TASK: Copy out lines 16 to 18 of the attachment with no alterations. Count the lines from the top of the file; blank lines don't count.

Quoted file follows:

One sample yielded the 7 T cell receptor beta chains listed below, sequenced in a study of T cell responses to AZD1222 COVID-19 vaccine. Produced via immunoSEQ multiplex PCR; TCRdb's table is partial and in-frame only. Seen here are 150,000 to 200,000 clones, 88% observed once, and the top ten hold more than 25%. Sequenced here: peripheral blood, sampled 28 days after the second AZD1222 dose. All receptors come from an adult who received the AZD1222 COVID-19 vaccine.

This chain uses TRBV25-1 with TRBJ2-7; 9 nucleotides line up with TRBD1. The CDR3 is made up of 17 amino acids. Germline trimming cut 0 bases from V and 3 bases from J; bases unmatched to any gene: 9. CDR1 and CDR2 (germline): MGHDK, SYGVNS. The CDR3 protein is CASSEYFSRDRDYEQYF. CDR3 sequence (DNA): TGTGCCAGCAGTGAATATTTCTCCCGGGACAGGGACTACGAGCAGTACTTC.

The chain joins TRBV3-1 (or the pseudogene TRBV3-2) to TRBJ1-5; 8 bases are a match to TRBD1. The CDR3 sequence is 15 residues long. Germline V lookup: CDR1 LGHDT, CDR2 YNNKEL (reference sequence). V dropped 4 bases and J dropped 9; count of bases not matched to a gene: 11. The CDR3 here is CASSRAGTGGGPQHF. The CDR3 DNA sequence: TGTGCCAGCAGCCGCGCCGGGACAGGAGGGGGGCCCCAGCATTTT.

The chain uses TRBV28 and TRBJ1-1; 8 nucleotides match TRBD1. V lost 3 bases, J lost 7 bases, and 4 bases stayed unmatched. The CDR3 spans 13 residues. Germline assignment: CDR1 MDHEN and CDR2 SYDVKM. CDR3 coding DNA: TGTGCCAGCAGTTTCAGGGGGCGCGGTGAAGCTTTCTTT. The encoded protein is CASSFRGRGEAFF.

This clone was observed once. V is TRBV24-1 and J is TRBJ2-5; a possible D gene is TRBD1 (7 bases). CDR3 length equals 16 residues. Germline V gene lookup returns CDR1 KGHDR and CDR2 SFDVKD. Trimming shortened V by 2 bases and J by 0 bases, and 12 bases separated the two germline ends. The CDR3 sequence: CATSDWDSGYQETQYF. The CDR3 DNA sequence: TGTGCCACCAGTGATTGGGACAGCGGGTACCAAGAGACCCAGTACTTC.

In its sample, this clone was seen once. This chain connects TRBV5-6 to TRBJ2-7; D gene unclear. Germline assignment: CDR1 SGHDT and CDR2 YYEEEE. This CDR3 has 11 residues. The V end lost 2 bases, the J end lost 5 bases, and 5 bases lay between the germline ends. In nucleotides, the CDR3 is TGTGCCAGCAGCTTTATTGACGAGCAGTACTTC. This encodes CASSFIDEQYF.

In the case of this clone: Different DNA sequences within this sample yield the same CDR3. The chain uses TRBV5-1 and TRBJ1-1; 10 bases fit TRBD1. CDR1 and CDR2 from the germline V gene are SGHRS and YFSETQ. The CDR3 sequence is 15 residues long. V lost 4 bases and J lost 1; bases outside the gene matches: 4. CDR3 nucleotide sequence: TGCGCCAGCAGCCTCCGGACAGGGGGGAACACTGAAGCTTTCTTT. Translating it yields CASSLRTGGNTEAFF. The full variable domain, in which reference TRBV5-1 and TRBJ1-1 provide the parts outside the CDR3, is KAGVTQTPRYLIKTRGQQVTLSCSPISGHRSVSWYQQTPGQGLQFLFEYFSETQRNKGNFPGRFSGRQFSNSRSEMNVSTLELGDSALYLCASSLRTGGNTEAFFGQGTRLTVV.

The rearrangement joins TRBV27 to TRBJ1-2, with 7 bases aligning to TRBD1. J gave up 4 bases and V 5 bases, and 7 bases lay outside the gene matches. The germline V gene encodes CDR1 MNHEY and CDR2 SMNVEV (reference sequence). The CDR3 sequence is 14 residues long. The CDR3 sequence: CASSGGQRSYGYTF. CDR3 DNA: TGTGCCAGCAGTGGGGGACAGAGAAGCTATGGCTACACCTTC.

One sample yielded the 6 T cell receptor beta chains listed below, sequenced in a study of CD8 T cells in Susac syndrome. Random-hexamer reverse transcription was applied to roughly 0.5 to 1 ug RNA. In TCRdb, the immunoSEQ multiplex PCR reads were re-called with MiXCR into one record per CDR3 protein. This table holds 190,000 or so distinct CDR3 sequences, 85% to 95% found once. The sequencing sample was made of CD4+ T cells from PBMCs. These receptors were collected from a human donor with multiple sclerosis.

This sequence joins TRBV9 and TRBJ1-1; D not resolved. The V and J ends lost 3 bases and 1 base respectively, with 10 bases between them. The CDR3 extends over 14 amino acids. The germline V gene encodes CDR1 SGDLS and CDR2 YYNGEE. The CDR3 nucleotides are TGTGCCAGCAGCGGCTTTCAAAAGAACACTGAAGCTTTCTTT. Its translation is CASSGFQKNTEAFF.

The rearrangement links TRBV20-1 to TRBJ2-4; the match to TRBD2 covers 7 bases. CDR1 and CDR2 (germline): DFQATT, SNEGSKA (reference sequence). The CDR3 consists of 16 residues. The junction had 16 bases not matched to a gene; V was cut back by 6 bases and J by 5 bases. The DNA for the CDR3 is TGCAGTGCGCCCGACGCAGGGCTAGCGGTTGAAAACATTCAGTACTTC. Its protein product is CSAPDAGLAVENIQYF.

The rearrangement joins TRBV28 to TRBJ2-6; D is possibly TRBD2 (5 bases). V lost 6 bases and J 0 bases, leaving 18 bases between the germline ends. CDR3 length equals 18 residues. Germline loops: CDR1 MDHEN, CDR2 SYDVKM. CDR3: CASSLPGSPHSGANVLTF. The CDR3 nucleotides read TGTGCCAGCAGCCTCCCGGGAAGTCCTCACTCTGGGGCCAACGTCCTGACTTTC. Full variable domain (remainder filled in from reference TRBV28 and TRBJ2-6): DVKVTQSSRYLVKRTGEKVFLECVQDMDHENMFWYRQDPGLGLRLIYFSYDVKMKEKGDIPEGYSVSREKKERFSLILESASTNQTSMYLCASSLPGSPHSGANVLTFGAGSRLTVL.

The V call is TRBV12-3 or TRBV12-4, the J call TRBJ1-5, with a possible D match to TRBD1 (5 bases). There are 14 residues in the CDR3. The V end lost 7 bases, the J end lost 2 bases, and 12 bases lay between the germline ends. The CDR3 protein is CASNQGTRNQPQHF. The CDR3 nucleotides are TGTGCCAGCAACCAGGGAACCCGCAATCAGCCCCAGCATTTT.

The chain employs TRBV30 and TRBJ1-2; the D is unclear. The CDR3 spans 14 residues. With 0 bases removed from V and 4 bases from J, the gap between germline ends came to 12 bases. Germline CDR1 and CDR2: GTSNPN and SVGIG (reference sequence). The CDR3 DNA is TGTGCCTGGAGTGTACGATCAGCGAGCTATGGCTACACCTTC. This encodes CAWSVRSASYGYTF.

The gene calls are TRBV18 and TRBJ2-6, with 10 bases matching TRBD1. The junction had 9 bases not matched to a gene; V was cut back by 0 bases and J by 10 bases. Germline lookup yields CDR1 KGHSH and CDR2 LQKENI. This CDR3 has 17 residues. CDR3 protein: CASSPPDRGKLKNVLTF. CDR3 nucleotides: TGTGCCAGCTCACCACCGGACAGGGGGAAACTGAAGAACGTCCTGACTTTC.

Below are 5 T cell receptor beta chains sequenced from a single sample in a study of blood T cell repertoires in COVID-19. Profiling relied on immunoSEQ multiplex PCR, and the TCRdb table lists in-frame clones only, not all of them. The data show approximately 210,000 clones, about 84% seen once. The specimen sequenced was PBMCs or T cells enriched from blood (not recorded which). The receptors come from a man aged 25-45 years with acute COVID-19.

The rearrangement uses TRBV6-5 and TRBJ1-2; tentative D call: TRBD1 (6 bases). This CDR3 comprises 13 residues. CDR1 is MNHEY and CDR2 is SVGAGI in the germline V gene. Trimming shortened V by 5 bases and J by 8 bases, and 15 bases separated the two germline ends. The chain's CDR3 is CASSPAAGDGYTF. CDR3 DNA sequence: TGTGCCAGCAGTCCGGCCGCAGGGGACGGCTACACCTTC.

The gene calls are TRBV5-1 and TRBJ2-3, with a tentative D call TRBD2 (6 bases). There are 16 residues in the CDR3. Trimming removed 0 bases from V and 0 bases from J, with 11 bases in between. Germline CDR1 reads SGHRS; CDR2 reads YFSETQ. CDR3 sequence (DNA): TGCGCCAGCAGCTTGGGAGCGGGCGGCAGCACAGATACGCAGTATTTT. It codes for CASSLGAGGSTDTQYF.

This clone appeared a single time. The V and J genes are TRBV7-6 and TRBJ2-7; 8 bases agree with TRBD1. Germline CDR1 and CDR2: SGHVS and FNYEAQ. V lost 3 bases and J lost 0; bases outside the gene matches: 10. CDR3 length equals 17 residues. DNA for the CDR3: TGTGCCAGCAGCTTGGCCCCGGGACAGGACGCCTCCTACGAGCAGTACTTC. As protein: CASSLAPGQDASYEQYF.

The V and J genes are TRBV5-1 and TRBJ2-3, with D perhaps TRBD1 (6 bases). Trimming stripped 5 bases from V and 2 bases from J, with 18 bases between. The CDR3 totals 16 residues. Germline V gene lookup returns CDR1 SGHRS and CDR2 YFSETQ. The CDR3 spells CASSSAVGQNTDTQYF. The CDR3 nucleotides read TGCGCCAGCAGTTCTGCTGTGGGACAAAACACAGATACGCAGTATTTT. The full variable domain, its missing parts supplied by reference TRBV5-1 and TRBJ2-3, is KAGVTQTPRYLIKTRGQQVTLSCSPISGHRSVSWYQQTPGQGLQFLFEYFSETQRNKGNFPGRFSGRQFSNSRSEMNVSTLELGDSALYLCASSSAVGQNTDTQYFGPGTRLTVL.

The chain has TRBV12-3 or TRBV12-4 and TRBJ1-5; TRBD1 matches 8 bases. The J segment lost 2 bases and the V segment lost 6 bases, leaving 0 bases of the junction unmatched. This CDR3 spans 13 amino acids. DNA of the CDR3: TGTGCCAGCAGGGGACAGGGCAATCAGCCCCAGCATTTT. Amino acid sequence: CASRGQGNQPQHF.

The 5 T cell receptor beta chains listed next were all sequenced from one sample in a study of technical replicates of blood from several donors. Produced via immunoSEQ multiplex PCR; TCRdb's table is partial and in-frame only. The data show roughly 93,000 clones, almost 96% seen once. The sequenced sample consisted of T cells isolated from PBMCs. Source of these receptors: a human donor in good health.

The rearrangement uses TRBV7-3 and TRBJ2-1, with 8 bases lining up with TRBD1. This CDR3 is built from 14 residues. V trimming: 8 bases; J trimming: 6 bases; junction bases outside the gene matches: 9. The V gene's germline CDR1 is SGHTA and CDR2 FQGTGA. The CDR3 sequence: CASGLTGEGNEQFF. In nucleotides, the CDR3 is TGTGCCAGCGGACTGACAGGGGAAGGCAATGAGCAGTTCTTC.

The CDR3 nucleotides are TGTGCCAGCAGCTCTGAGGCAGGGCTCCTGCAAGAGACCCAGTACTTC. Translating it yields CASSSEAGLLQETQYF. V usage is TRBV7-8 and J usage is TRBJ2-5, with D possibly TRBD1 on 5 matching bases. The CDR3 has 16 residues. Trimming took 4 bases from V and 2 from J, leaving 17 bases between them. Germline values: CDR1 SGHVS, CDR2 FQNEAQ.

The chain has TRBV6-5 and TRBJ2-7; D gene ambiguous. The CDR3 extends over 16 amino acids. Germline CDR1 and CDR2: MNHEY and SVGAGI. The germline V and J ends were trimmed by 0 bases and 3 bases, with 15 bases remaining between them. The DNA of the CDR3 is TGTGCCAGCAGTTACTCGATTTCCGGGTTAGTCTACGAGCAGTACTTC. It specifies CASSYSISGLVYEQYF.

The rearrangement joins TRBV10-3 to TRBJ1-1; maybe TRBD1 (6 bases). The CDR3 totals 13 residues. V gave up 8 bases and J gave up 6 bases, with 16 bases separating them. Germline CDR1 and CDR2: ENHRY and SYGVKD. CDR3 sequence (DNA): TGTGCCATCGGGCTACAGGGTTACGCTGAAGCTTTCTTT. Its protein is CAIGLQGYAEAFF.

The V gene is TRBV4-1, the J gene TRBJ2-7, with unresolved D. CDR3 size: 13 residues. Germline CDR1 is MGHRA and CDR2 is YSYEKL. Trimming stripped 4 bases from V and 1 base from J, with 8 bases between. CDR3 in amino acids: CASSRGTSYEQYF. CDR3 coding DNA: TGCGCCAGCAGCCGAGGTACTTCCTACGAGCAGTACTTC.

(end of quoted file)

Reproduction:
Below are 5 T cell receptor beta chains sequenced from a single sample in a study of blood T cell repertoires in COVID-19. Profiling relied on immunoSEQ multiplex PCR, and the TCRdb table lists in-frame clones only, not all of them. The data show approximately 210,000 clones, about 84% seen once. The specimen sequenced was PBMCs or T cells enriched from blood (not recorded which). The receptors come from a man aged 25-45 years with acute COVID-19.

The rearrangement uses TRBV6-5 and TRBJ1-2; tentative D call: TRBD1 (6 bases). This CDR3 comprises 13 residues. CDR1 is MNHEY and CDR2 is SVGAGI in the germline V gene. Trimming shortened V by 5 bases and J by 8 bases, and 15 bases separated the two germline ends. The chain's CDR3 is CASSPAAGDGYTF. CDR3 DNA sequence: TGTGCCAGCAGTCCGGCCGCAGGGGACGGCTACACCTTC.

The gene calls are TRBV5-1 and TRBJ2-3, with a tentative D call TRBD2 (6 bases). There are 16 residues in the CDR3. Trimming removed 0 bases from V and 0 bases from J, with 11 bases in between. Germline CDR1 reads SGHRS; CDR2 reads YFSETQ. CDR3 sequence (DNA): TGCGCCAGCAGCTTGGGAGCGGGCGGCAGCACAGATACGCAGTATTTT. It codes for CASSLGAGGSTDTQYF.